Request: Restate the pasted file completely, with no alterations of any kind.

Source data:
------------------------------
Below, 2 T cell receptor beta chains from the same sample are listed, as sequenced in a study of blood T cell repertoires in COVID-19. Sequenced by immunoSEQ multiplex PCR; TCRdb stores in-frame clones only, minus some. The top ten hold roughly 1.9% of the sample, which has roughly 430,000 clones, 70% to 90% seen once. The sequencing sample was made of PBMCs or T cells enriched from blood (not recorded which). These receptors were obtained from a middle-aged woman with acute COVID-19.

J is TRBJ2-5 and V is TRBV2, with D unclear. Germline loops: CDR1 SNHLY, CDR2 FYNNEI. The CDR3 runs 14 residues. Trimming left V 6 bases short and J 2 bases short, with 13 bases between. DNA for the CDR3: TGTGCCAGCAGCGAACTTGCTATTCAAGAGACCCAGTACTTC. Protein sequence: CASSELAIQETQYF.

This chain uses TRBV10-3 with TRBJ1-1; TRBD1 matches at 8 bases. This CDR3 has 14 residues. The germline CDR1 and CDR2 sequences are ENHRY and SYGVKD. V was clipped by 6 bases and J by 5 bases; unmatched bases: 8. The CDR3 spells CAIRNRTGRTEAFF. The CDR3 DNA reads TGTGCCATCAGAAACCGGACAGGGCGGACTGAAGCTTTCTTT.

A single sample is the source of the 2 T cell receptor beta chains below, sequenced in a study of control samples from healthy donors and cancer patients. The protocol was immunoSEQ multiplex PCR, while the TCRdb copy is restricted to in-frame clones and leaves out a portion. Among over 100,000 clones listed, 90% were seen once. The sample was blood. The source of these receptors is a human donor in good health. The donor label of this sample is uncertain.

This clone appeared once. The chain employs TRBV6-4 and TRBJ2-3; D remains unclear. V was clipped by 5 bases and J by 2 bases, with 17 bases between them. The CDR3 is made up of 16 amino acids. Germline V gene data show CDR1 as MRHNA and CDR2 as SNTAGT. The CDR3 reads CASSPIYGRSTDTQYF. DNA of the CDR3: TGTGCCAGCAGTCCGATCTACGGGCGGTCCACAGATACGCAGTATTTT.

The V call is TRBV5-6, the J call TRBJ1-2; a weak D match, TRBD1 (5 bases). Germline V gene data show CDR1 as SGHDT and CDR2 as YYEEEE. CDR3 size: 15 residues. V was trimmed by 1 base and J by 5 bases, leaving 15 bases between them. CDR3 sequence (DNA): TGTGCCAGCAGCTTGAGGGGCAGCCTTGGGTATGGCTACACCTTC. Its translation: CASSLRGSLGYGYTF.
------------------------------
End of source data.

Below, 2 T cell receptor beta chains from the same sample are listed, as sequenced in a study of blood T cell repertoires in COVID-19. Sequenced by immunoSEQ multiplex PCR; TCRdb stores in-frame clones only, minus some. The top ten hold roughly 1.9% of the sample, which has roughly 430,000 clones, 70% to 90% seen once. The sequencing sample was made of PBMCs or T cells enriched from blood (not recorded which). These receptors were obtained from a middle-aged woman with acute COVID-19.

J is TRBJ2-5 and V is TRBV2, with D unclear. Germline loops: CDR1 SNHLY, CDR2 FYNNEI. The CDR3 runs 14 residues. Trimming left V 6 bases short and J 2 bases short, with 13 bases between. DNA for the CDR3: TGTGCCAGCAGCGAACTTGCTATTCAAGAGACCCAGTACTTC. Protein sequence: CASSELAIQETQYF.

This chain uses TRBV10-3 with TRBJ1-1; TRBD1 matches at 8 bases. This CDR3 has 14 residues. The germline CDR1 and CDR2 sequences are ENHRY and SYGVKD. V was clipped by 6 bases and J by 5 bases; unmatched bases: 8. The CDR3 spells CAIRNRTGRTEAFF. The CDR3 DNA reads TGTGCCATCAGAAACCGGACAGGGCGGACTGAAGCTTTCTTT.

A single sample is the source of the 2 T cell receptor beta chains below, sequenced in a study of control samples from healthy donors and cancer patients. The protocol was immunoSEQ multiplex PCR, while the TCRdb copy is restricted to in-frame clones and leaves out a portion. Among over 100,000 clones listed, 90% were seen once. The sample was blood. The source of these receptors is a human donor in good health. The donor label of this sample is uncertain.

This clone appeared once. The chain employs TRBV6-4 and TRBJ2-3; D remains unclear. V was clipped by 5 bases and J by 2 bases, with 17 bases between them. The CDR3 is made up of 16 amino acids. Germline V gene data show CDR1 as MRHNA and CDR2 as SNTAGT. The CDR3 reads CASSPIYGRSTDTQYF. DNA of the CDR3: TGTGCCAGCAGTCCGATCTACGGGCGGTCCACAGATACGCAGTATTTT.

The V call is TRBV5-6, the J call TRBJ1-2; a weak D match, TRBD1 (5 bases). Germline V gene data show CDR1 as SGHDT and CDR2 as YYEEEE. CDR3 size: 15 residues. V was trimmed by 1 base and J by 5 bases, leaving 15 bases between them. CDR3 sequence (DNA): TGTGCCAGCAGCTTGAGGGGCAGCCTTGGGTATGGCTACACCTTC. Its translation: CASSLRGSLGYGYTF.